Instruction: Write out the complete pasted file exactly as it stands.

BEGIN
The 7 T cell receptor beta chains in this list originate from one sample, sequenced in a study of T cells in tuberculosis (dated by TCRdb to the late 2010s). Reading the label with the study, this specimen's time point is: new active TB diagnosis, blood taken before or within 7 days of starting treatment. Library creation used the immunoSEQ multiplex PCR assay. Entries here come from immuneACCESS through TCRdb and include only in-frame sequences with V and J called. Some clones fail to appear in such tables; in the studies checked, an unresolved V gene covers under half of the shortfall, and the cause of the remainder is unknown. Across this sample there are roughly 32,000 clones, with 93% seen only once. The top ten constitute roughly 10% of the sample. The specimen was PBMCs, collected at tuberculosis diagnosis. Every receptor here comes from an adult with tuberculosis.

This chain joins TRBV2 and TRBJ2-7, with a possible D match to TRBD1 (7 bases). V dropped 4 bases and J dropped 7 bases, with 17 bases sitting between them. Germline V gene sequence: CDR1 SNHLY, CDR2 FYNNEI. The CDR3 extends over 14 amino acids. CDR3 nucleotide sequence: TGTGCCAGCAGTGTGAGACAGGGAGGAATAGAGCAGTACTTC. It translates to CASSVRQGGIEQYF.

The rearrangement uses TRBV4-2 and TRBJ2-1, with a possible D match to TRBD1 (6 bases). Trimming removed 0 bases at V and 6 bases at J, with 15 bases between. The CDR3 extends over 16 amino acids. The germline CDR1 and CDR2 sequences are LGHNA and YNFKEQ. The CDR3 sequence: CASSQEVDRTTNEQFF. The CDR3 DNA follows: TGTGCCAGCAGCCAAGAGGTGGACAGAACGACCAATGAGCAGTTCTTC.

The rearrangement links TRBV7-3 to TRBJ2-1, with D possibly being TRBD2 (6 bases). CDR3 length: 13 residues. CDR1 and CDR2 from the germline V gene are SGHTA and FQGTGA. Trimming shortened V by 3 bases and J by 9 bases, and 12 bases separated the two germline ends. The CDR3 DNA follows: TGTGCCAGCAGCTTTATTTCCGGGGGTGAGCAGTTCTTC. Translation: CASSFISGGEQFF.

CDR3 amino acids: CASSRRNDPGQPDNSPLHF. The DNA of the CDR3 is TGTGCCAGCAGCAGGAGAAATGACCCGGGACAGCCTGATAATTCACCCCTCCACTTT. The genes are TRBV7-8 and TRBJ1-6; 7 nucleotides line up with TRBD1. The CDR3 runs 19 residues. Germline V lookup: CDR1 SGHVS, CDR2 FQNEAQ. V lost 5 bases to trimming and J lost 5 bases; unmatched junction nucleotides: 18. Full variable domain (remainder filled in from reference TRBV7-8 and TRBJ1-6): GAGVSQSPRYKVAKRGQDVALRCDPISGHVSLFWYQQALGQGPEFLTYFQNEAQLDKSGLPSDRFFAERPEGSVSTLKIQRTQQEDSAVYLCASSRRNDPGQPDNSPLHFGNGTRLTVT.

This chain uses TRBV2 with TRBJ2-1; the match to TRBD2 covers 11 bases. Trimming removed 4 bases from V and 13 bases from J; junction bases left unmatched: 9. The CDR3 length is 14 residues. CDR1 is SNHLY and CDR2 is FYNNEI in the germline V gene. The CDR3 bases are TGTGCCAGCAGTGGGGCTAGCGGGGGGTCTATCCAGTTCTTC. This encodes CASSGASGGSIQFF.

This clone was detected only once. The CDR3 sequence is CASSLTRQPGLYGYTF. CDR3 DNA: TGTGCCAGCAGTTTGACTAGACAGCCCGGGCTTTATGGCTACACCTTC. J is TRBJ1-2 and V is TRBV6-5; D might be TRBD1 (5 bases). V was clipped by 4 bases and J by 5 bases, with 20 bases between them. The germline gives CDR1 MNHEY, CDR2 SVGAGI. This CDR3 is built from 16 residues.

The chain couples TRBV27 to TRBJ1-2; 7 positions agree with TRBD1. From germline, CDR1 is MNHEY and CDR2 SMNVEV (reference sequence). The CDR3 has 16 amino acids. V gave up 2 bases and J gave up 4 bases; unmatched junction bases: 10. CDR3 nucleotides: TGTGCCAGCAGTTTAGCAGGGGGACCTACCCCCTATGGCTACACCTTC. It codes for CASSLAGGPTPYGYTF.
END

The 7 T cell receptor beta chains in this list originate from one sample, sequenced in a study of T cells in tuberculosis (dated by TCRdb to the late 2010s). Reading the label with the study, this specimen's time point is: new active TB diagnosis, blood taken before or within 7 days of starting treatment. Library creation used the immunoSEQ multiplex PCR assay. Entries here come from immuneACCESS through TCRdb and include only in-frame sequences with V and J called. Some clones fail to appear in such tables; in the studies checked, an unresolved V gene covers under half of the shortfall, and the cause of the remainder is unknown. Across this sample there are roughly 32,000 clones, with 93% seen only once. The top ten constitute roughly 10% of the sample. The specimen was PBMCs, collected at tuberculosis diagnosis. Every receptor here comes from an adult with tuberculosis.

This chain joins TRBV2 and TRBJ2-7, with a possible D match to TRBD1 (7 bases). V dropped 4 bases and J dropped 7 bases, with 17 bases sitting between them. Germline V gene sequence: CDR1 SNHLY, CDR2 FYNNEI. The CDR3 extends over 14 amino acids. CDR3 nucleotide sequence: TGTGCCAGCAGTGTGAGACAGGGAGGAATAGAGCAGTACTTC. It translates to CASSVRQGGIEQYF.

The rearrangement uses TRBV4-2 and TRBJ2-1, with a possible D match to TRBD1 (6 bases). Trimming removed 0 bases at V and 6 bases at J, with 15 bases between. The CDR3 extends over 16 amino acids. The germline CDR1 and CDR2 sequences are LGHNA and YNFKEQ. The CDR3 sequence: CASSQEVDRTTNEQFF. The CDR3 DNA follows: TGTGCCAGCAGCCAAGAGGTGGACAGAACGACCAATGAGCAGTTCTTC.

The rearrangement links TRBV7-3 to TRBJ2-1, with D possibly being TRBD2 (6 bases). CDR3 length: 13 residues. CDR1 and CDR2 from the germline V gene are SGHTA and FQGTGA. Trimming shortened V by 3 bases and J by 9 bases, and 12 bases separated the two germline ends. The CDR3 DNA follows: TGTGCCAGCAGCTTTATTTCCGGGGGTGAGCAGTTCTTC. Translation: CASSFISGGEQFF.

CDR3 amino acids: CASSRRNDPGQPDNSPLHF. The DNA of the CDR3 is TGTGCCAGCAGCAGGAGAAATGACCCGGGACAGCCTGATAATTCACCCCTCCACTTT. The genes are TRBV7-8 and TRBJ1-6; 7 nucleotides line up with TRBD1. The CDR3 runs 19 residues. Germline V lookup: CDR1 SGHVS, CDR2 FQNEAQ. V lost 5 bases to trimming and J lost 5 bases; unmatched junction nucleotides: 18. Full variable domain (remainder filled in from reference TRBV7-8 and TRBJ1-6): GAGVSQSPRYKVAKRGQDVALRCDPISGHVSLFWYQQALGQGPEFLTYFQNEAQLDKSGLPSDRFFAERPEGSVSTLKIQRTQQEDSAVYLCASSRRNDPGQPDNSPLHFGNGTRLTVT.

This chain uses TRBV2 with TRBJ2-1; the match to TRBD2 covers 11 bases. Trimming removed 4 bases from V and 13 bases from J; junction bases left unmatched: 9. The CDR3 length is 14 residues. CDR1 is SNHLY and CDR2 is FYNNEI in the germline V gene. The CDR3 bases are TGTGCCAGCAGTGGGGCTAGCGGGGGGTCTATCCAGTTCTTC. This encodes CASSGASGGSIQFF.

This clone was detected only once. The CDR3 sequence is CASSLTRQPGLYGYTF. CDR3 DNA: TGTGCCAGCAGTTTGACTAGACAGCCCGGGCTTTATGGCTACACCTTC. J is TRBJ1-2 and V is TRBV6-5; D might be TRBD1 (5 bases). V was clipped by 4 bases and J by 5 bases, with 20 bases between them. The germline gives CDR1 MNHEY, CDR2 SVGAGI. This CDR3 is built from 16 residues.

The chain couples TRBV27 to TRBJ1-2; 7 positions agree with TRBD1. From germline, CDR1 is MNHEY and CDR2 SMNVEV (reference sequence). The CDR3 has 16 amino acids. V gave up 2 bases and J gave up 4 bases; unmatched junction bases: 10. CDR3 nucleotides: TGTGCCAGCAGTTTAGCAGGGGGACCTACCCCCTATGGCTACACCTTC. It codes for CASSLAGGPTPYGYTF.